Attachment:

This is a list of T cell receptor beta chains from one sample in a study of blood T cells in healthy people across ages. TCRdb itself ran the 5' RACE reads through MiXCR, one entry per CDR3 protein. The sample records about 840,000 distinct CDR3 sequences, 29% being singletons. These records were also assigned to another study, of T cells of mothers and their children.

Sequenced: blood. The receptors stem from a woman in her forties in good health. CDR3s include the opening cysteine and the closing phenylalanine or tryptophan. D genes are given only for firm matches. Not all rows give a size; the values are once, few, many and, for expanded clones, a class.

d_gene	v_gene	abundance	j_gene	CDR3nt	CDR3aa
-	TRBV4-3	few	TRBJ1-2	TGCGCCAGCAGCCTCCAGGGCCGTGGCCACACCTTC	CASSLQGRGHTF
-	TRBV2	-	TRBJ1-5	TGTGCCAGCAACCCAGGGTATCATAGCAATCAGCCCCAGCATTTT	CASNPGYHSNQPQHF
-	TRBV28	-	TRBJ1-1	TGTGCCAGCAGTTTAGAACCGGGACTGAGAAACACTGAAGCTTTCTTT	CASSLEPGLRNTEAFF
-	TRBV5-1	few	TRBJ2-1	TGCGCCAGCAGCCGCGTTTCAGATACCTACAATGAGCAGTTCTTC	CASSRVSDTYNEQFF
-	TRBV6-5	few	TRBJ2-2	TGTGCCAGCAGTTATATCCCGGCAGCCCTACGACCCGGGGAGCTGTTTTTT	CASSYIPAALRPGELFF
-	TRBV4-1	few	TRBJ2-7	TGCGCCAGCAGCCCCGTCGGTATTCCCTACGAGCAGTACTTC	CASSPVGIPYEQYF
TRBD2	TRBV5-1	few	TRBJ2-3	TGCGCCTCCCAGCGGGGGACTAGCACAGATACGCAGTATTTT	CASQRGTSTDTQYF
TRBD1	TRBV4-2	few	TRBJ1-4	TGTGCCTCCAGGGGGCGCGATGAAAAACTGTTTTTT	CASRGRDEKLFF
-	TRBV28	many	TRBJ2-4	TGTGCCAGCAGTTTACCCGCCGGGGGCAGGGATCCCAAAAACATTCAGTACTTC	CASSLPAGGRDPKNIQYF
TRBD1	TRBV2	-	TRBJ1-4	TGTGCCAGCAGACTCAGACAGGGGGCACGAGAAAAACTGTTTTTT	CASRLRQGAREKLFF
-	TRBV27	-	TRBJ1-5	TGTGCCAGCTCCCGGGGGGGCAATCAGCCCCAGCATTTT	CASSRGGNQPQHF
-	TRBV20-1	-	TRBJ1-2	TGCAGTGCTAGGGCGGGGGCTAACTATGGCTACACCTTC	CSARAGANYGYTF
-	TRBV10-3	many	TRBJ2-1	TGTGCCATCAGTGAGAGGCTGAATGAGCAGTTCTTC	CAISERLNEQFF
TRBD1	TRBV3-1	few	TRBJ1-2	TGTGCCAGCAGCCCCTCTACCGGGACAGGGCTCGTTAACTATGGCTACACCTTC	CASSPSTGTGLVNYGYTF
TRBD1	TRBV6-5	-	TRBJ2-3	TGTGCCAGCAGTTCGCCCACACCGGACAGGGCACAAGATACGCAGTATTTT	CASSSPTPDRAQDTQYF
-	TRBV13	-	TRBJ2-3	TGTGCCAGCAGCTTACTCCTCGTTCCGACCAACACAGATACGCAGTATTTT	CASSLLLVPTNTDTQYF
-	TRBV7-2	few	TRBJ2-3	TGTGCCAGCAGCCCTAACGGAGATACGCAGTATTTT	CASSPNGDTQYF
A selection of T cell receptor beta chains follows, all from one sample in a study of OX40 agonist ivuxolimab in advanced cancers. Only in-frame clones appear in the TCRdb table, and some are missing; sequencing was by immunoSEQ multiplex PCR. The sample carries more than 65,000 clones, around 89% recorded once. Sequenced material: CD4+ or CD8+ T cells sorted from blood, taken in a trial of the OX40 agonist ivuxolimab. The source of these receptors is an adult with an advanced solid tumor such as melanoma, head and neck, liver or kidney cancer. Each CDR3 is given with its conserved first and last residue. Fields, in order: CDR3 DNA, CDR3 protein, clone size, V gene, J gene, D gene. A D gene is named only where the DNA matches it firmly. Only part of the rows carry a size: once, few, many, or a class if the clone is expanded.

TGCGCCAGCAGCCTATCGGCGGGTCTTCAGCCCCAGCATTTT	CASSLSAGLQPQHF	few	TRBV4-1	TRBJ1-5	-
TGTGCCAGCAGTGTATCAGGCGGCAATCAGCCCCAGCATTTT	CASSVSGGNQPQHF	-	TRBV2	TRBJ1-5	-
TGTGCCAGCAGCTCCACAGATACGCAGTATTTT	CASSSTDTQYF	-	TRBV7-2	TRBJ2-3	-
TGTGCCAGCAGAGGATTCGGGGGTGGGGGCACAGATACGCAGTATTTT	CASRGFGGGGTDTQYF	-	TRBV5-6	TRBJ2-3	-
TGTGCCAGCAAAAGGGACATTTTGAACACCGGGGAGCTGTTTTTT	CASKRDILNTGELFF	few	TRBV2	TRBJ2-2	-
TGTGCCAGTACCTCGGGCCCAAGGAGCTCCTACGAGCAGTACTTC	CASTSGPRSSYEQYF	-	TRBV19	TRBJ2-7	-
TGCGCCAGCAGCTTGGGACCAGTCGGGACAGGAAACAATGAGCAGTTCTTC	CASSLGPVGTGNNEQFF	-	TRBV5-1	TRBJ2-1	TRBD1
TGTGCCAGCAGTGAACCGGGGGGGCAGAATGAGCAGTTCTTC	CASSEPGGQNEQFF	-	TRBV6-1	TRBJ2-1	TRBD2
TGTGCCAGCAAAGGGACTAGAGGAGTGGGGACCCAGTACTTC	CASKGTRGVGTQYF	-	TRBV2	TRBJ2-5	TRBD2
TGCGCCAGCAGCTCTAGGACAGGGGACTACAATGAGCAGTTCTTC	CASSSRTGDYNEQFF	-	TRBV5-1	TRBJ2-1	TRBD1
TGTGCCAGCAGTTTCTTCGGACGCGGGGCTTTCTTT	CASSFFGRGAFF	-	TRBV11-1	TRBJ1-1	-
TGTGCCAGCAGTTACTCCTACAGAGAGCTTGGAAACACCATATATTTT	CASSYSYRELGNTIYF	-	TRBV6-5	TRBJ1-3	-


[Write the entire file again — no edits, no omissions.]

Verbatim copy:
This is a list of T cell receptor beta chains from one sample in a study of blood T cells in healthy people across ages. TCRdb itself ran the 5' RACE reads through MiXCR, one entry per CDR3 protein. The sample records about 840,000 distinct CDR3 sequences, 29% being singletons. These records were also assigned to another study, of T cells of mothers and their children.

Sequenced: blood. The receptors stem from a woman in her forties in good health. CDR3s include the opening cysteine and the closing phenylalanine or tryptophan. D genes are given only for firm matches. Not all rows give a size; the values are once, few, many and, for expanded clones, a class.

d_gene	v_gene	abundance	j_gene	CDR3nt	CDR3aa
-	TRBV4-3	few	TRBJ1-2	TGCGCCAGCAGCCTCCAGGGCCGTGGCCACACCTTC	CASSLQGRGHTF
-	TRBV2	-	TRBJ1-5	TGTGCCAGCAACCCAGGGTATCATAGCAATCAGCCCCAGCATTTT	CASNPGYHSNQPQHF
-	TRBV28	-	TRBJ1-1	TGTGCCAGCAGTTTAGAACCGGGACTGAGAAACACTGAAGCTTTCTTT	CASSLEPGLRNTEAFF
-	TRBV5-1	few	TRBJ2-1	TGCGCCAGCAGCCGCGTTTCAGATACCTACAATGAGCAGTTCTTC	CASSRVSDTYNEQFF
-	TRBV6-5	few	TRBJ2-2	TGTGCCAGCAGTTATATCCCGGCAGCCCTACGACCCGGGGAGCTGTTTTTT	CASSYIPAALRPGELFF
-	TRBV4-1	few	TRBJ2-7	TGCGCCAGCAGCCCCGTCGGTATTCCCTACGAGCAGTACTTC	CASSPVGIPYEQYF
TRBD2	TRBV5-1	few	TRBJ2-3	TGCGCCTCCCAGCGGGGGACTAGCACAGATACGCAGTATTTT	CASQRGTSTDTQYF
TRBD1	TRBV4-2	few	TRBJ1-4	TGTGCCTCCAGGGGGCGCGATGAAAAACTGTTTTTT	CASRGRDEKLFF
-	TRBV28	many	TRBJ2-4	TGTGCCAGCAGTTTACCCGCCGGGGGCAGGGATCCCAAAAACATTCAGTACTTC	CASSLPAGGRDPKNIQYF
TRBD1	TRBV2	-	TRBJ1-4	TGTGCCAGCAGACTCAGACAGGGGGCACGAGAAAAACTGTTTTTT	CASRLRQGAREKLFF
-	TRBV27	-	TRBJ1-5	TGTGCCAGCTCCCGGGGGGGCAATCAGCCCCAGCATTTT	CASSRGGNQPQHF
-	TRBV20-1	-	TRBJ1-2	TGCAGTGCTAGGGCGGGGGCTAACTATGGCTACACCTTC	CSARAGANYGYTF
-	TRBV10-3	many	TRBJ2-1	TGTGCCATCAGTGAGAGGCTGAATGAGCAGTTCTTC	CAISERLNEQFF
TRBD1	TRBV3-1	few	TRBJ1-2	TGTGCCAGCAGCCCCTCTACCGGGACAGGGCTCGTTAACTATGGCTACACCTTC	CASSPSTGTGLVNYGYTF
TRBD1	TRBV6-5	-	TRBJ2-3	TGTGCCAGCAGTTCGCCCACACCGGACAGGGCACAAGATACGCAGTATTTT	CASSSPTPDRAQDTQYF
-	TRBV13	-	TRBJ2-3	TGTGCCAGCAGCTTACTCCTCGTTCCGACCAACACAGATACGCAGTATTTT	CASSLLLVPTNTDTQYF
-	TRBV7-2	few	TRBJ2-3	TGTGCCAGCAGCCCTAACGGAGATACGCAGTATTTT	CASSPNGDTQYF
A selection of T cell receptor beta chains follows, all from one sample in a study of OX40 agonist ivuxolimab in advanced cancers. Only in-frame clones appear in the TCRdb table, and some are missing; sequencing was by immunoSEQ multiplex PCR. The sample carries more than 65,000 clones, around 89% recorded once. Sequenced material: CD4+ or CD8+ T cells sorted from blood, taken in a trial of the OX40 agonist ivuxolimab. The source of these receptors is an adult with an advanced solid tumor such as melanoma, head and neck, liver or kidney cancer. Each CDR3 is given with its conserved first and last residue. Fields, in order: CDR3 DNA, CDR3 protein, clone size, V gene, J gene, D gene. A D gene is named only where the DNA matches it firmly. Only part of the rows carry a size: once, few, many, or a class if the clone is expanded.

TGCGCCAGCAGCCTATCGGCGGGTCTTCAGCCCCAGCATTTT	CASSLSAGLQPQHF	few	TRBV4-1	TRBJ1-5	-
TGTGCCAGCAGTGTATCAGGCGGCAATCAGCCCCAGCATTTT	CASSVSGGNQPQHF	-	TRBV2	TRBJ1-5	-
TGTGCCAGCAGCTCCACAGATACGCAGTATTTT	CASSSTDTQYF	-	TRBV7-2	TRBJ2-3	-
TGTGCCAGCAGAGGATTCGGGGGTGGGGGCACAGATACGCAGTATTTT	CASRGFGGGGTDTQYF	-	TRBV5-6	TRBJ2-3	-
TGTGCCAGCAAAAGGGACATTTTGAACACCGGGGAGCTGTTTTTT	CASKRDILNTGELFF	few	TRBV2	TRBJ2-2	-
TGTGCCAGTACCTCGGGCCCAAGGAGCTCCTACGAGCAGTACTTC	CASTSGPRSSYEQYF	-	TRBV19	TRBJ2-7	-
TGCGCCAGCAGCTTGGGACCAGTCGGGACAGGAAACAATGAGCAGTTCTTC	CASSLGPVGTGNNEQFF	-	TRBV5-1	TRBJ2-1	TRBD1
TGTGCCAGCAGTGAACCGGGGGGGCAGAATGAGCAGTTCTTC	CASSEPGGQNEQFF	-	TRBV6-1	TRBJ2-1	TRBD2
TGTGCCAGCAAAGGGACTAGAGGAGTGGGGACCCAGTACTTC	CASKGTRGVGTQYF	-	TRBV2	TRBJ2-5	TRBD2
TGCGCCAGCAGCTCTAGGACAGGGGACTACAATGAGCAGTTCTTC	CASSSRTGDYNEQFF	-	TRBV5-1	TRBJ2-1	TRBD1
TGTGCCAGCAGTTTCTTCGGACGCGGGGCTTTCTTT	CASSFFGRGAFF	-	TRBV11-1	TRBJ1-1	-
TGTGCCAGCAGTTACTCCTACAGAGAGCTTGGAAACACCATATATTTT	CASSYSYRELGNTIYF	-	TRBV6-5	TRBJ1-3	-